Princess Anne delivers message of love
Published on 26 May, 2017
Terrorism must not be allowed to create disunity and “destroy the message of love”,” HRH The Princess Royal has said.
The Queen’s only daughter has praised the “generosity” of the General Assembly for allowing a Muslim to address it two days after the Manchester terrorist attack.
Princess Anne said His Royal Highness Prince Ghazi bin Muhammad of Jordan was “brave” to stand up in front of around 730 people on Wednesday.
Terrorist Salman Abedi detonated a bomb at Manchester Arena after an Ariana Grande concert on Monday, killing 22 people and injuring 120 people.
Laura MacIntyre, 15, from Barra, suffered serious injuries in the blast which killed her friend Eilidh MacLeod, 14.
The theme of the General Assembly this year is “Word of Life”.
Princess Anne said the Word of Life, for her, was love – a quality that is the “driving force” of the Church of Scotland.
“He (Prince Ghazi) had a slightly unenviable situation having agreed some time ago to be invited to address the Assembly," she added.
“It turned out to be only two days after those awful events in Manchester.
“I think it was both generous of you and brave of him to continue that discussion and I hope he added to your perspective on that depressing event.
“And we can take something from that, working together to reach an understanding that will make those events less likely in the future.”
Princess Anne, who served as Lord High Commissioner to the General Assembly, acknowledged that it would be a “long and hard road” to achieve that goal.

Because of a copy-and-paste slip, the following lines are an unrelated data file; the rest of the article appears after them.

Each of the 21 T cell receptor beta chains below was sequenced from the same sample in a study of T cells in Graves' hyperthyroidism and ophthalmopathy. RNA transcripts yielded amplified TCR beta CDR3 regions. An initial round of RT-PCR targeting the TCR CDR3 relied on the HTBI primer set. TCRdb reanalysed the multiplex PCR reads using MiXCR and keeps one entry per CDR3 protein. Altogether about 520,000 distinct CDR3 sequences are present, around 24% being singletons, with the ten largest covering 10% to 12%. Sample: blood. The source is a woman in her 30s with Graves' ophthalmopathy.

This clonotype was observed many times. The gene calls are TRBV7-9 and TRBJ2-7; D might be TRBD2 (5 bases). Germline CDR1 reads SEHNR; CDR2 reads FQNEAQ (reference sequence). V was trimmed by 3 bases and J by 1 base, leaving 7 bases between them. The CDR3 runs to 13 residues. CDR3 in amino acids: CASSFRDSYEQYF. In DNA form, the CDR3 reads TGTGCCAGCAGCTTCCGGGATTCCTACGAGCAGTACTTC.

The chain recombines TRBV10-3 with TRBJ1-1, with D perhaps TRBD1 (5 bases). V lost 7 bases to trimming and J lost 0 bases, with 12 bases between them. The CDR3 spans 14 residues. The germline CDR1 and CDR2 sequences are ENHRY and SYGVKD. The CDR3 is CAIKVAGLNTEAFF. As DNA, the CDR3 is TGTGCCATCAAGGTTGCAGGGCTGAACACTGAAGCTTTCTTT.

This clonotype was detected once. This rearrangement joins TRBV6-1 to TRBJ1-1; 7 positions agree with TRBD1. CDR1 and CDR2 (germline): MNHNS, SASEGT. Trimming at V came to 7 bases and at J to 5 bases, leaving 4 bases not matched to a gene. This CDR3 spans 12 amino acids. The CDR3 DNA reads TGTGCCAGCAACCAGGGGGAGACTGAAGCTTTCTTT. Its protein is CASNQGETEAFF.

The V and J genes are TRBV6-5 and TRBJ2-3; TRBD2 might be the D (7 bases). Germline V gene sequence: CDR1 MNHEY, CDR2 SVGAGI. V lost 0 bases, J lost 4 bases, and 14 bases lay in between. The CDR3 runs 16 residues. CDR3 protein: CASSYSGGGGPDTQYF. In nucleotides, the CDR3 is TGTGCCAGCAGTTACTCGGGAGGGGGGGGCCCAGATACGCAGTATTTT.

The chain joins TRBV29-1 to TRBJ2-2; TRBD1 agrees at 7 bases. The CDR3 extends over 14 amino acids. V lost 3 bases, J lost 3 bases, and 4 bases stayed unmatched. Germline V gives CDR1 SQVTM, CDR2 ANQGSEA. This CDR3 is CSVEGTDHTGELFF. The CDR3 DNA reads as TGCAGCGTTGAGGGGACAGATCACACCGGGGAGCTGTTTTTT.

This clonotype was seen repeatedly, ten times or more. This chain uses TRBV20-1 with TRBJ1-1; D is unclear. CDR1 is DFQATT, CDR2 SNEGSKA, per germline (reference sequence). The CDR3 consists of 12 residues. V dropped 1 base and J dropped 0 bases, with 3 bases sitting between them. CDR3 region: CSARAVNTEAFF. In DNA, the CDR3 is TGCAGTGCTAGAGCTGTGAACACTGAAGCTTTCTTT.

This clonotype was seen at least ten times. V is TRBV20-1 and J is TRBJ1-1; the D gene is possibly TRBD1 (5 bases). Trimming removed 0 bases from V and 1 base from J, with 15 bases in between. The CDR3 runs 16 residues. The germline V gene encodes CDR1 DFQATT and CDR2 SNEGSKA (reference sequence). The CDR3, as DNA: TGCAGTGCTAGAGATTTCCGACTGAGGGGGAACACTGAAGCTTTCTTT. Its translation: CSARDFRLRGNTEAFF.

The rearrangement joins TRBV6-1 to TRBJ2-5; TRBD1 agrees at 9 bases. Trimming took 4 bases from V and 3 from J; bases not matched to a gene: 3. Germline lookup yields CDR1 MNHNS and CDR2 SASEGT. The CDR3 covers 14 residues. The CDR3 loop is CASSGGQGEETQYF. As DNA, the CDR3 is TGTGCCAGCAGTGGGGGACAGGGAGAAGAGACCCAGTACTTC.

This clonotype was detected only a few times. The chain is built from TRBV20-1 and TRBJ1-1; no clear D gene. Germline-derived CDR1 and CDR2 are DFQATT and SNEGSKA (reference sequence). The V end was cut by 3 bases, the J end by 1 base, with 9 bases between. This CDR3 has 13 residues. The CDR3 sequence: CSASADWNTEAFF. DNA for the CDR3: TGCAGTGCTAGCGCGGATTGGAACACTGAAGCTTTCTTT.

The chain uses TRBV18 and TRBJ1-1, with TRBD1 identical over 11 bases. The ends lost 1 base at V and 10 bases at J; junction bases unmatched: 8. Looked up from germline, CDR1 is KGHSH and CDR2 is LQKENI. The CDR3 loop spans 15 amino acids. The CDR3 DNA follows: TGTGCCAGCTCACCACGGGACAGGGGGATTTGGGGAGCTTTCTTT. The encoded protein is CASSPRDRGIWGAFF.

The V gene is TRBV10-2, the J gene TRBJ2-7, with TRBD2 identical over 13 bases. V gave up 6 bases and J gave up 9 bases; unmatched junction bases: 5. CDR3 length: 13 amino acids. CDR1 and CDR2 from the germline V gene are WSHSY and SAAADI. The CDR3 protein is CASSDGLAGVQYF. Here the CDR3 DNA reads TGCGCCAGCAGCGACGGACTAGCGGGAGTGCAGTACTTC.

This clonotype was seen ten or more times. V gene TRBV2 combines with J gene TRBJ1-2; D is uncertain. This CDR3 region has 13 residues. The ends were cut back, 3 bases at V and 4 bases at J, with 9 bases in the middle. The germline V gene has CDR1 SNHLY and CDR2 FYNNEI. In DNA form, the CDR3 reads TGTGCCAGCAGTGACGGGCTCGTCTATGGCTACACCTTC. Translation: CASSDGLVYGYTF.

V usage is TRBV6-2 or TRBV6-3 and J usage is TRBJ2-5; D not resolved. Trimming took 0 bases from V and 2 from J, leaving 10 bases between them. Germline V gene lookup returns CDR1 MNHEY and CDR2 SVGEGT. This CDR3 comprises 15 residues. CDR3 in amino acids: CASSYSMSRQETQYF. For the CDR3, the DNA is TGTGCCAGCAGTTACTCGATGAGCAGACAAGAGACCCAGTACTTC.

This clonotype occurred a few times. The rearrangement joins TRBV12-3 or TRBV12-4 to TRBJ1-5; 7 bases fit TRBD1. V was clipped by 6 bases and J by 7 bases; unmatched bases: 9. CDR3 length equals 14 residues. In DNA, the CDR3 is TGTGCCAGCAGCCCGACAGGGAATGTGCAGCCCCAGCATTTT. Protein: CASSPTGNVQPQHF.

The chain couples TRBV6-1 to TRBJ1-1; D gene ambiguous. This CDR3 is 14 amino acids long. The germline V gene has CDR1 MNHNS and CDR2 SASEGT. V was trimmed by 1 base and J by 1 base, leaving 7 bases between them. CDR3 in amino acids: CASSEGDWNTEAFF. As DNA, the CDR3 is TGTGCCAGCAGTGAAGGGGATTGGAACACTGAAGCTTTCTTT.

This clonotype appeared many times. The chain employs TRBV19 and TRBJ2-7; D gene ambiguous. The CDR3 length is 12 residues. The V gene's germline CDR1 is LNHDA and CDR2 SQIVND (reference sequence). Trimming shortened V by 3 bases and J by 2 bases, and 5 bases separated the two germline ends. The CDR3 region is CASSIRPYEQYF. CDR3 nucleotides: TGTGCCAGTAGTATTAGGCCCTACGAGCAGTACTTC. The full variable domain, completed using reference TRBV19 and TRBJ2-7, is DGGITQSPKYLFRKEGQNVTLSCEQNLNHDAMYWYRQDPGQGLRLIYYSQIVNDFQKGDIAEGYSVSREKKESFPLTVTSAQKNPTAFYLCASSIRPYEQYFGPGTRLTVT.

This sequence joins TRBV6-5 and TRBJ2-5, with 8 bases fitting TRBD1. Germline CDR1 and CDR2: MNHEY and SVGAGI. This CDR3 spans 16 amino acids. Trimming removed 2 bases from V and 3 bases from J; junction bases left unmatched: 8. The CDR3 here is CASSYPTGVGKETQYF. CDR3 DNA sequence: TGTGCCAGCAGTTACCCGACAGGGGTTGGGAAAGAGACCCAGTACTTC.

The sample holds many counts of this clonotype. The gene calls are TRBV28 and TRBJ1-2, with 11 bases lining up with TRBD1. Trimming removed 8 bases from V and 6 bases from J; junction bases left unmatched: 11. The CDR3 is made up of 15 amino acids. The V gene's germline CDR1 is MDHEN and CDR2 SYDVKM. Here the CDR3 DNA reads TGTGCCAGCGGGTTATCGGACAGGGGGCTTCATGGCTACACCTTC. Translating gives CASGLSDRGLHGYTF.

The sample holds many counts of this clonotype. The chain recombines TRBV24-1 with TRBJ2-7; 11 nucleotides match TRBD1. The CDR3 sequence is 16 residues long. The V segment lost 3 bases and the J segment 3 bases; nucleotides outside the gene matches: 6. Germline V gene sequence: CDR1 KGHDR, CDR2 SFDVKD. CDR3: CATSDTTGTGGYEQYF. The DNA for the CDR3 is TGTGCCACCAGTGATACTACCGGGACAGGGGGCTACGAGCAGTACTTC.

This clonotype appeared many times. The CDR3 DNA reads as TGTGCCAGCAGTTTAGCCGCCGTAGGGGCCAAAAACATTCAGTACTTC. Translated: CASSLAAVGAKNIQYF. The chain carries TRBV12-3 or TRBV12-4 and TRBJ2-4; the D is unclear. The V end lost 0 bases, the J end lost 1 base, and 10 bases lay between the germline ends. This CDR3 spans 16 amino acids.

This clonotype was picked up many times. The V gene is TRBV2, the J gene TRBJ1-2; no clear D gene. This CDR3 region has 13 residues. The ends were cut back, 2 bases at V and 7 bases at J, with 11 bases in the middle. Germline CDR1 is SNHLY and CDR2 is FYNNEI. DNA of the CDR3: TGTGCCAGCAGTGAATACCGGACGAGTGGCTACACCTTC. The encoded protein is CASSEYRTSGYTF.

“We must ensure what was designed to bring about disunity through that event in our nation does not destroy the fundamental message of love which Prince Ghazi has spoken of and one we all share,” she added.
Princess Anne told commissioners that it had been a pleasure to listen to the General Assembly debates throughout the week and admitted it was a “little intimidating because the standards are very high.”
“You are committed to serve but I hope you come here because it strengthens you,” Princess Anne told commissioners who gathered in Edinburgh from across the UK and overseas.
“You are widely scattered but this week is an opportunity to be encouraged and inspired by what you do, what others do and the example they set.”
Princess Anne said commissioners “listen with respect” to all subjects brought forward for discussion.
“It is a great tradition of your Church that allows you to live better with your differences,” she added.
“But you have much more that holds you together and that is what makes you strong.”
Princess Anne visited churches and associated projects in Aberdeenshire, Argyll, Dumfries and Galloway and Edinburgh throughout the week.
She praised the work of prison chaplains at HMP Grampian in Peterhead and said she hoped the service would be strengthened by new recruits.
Princess Anne said it was “key” to enable inmates to change the way they see life.
She named a new ship launched by the charity Vine Trust, established by former Moderator Very Rev Albert Bogle, at Rosyth Shipyard.
Princess Anne also visited Simpson House, a counselling service in Edinburgh for people with addictions run by the Kirk’s social care arm, CrossReach.